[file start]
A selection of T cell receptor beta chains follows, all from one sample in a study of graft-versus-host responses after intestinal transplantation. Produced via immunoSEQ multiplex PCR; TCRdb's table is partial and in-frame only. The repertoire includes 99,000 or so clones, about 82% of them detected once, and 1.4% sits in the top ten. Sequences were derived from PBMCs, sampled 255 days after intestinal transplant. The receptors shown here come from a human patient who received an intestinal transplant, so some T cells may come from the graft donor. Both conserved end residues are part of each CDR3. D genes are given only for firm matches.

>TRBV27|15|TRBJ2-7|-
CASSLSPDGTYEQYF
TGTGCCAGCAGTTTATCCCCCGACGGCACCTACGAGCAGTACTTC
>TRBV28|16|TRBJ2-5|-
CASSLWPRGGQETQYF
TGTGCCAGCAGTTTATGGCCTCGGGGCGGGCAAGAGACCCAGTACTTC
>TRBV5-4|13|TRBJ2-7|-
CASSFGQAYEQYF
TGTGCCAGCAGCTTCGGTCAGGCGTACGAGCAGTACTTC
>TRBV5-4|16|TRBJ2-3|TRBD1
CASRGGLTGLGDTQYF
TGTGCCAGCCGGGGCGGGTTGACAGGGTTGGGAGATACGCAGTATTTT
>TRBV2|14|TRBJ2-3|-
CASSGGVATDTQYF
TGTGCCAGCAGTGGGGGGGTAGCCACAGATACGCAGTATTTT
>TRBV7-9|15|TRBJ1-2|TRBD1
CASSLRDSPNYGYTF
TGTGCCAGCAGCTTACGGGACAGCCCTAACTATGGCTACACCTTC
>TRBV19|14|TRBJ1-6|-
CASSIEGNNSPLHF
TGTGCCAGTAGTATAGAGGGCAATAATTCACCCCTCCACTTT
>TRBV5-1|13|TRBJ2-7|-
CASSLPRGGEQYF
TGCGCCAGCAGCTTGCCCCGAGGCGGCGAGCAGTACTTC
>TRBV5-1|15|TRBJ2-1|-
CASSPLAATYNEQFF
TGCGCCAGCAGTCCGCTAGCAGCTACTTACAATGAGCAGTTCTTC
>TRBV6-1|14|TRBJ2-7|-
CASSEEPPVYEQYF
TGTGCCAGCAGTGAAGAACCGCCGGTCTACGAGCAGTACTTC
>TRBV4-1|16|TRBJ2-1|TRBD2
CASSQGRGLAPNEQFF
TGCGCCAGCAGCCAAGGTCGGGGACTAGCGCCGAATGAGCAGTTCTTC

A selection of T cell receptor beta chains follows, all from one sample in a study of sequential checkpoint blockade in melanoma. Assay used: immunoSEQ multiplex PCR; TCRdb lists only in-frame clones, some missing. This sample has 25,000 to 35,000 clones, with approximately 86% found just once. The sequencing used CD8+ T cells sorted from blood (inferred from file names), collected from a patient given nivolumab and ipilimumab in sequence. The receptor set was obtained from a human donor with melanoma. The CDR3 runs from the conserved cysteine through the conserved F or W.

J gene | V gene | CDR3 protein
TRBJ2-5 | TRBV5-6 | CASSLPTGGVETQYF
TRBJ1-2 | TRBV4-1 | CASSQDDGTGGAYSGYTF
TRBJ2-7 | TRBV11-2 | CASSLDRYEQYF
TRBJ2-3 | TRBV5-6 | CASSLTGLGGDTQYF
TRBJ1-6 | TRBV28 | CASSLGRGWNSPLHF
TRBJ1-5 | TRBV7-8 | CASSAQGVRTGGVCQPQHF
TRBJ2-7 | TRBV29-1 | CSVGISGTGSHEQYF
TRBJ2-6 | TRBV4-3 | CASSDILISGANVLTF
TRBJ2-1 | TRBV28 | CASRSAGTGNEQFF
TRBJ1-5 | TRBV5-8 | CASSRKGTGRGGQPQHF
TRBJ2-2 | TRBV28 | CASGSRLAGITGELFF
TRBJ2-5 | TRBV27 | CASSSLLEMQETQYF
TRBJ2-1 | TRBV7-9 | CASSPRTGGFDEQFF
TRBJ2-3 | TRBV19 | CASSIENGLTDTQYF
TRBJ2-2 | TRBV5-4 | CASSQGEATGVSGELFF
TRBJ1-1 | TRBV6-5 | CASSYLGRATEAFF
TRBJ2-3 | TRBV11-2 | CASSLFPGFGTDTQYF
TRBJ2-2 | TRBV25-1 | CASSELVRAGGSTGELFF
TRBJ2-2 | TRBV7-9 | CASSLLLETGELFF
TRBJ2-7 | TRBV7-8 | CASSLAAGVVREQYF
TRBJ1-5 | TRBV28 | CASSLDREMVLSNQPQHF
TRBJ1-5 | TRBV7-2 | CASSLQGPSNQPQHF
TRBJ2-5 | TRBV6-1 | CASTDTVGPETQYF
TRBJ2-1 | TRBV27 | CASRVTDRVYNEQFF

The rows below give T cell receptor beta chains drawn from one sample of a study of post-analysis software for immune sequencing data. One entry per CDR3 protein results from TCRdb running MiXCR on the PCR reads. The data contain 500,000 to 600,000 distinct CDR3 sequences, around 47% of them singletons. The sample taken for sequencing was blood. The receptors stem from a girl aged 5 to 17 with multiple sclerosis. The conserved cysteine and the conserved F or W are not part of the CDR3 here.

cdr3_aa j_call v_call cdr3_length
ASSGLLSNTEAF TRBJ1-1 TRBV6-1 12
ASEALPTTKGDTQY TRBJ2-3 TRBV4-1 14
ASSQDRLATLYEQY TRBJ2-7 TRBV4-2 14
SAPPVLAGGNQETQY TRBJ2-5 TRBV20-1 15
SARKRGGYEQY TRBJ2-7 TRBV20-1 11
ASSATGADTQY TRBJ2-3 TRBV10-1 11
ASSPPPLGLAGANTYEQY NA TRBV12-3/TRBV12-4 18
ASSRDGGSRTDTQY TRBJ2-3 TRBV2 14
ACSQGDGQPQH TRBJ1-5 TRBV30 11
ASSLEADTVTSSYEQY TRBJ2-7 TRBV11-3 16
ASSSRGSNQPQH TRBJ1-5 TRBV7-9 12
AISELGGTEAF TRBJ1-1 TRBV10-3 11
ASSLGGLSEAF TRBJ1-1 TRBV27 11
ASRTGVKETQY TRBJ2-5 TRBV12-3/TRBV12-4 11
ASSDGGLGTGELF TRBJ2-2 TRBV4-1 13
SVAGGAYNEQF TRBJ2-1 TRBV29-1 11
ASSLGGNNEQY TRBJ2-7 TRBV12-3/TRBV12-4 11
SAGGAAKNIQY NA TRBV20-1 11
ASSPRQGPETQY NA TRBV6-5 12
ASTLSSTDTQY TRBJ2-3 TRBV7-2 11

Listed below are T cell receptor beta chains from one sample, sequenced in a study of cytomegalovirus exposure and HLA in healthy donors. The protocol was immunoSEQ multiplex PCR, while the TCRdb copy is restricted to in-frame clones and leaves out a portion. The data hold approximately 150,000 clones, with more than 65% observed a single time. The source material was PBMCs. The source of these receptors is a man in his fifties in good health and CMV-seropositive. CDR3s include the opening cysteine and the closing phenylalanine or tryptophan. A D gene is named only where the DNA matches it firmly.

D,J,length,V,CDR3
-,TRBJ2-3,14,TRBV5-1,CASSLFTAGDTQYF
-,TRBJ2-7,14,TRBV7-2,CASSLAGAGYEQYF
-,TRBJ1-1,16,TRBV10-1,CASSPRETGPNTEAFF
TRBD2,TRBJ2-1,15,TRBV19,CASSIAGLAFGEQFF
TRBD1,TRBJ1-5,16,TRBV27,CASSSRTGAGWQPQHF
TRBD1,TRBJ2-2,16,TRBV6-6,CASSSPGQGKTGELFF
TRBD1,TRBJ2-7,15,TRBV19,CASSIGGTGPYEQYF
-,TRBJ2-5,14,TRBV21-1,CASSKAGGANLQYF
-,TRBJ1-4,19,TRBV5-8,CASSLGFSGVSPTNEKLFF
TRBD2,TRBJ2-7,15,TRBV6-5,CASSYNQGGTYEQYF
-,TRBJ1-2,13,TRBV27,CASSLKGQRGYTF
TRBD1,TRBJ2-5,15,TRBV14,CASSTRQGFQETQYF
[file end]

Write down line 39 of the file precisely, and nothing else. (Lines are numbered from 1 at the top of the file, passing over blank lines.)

TRBJ2-7 | TRBV11-2 | CASSLDRYEQYF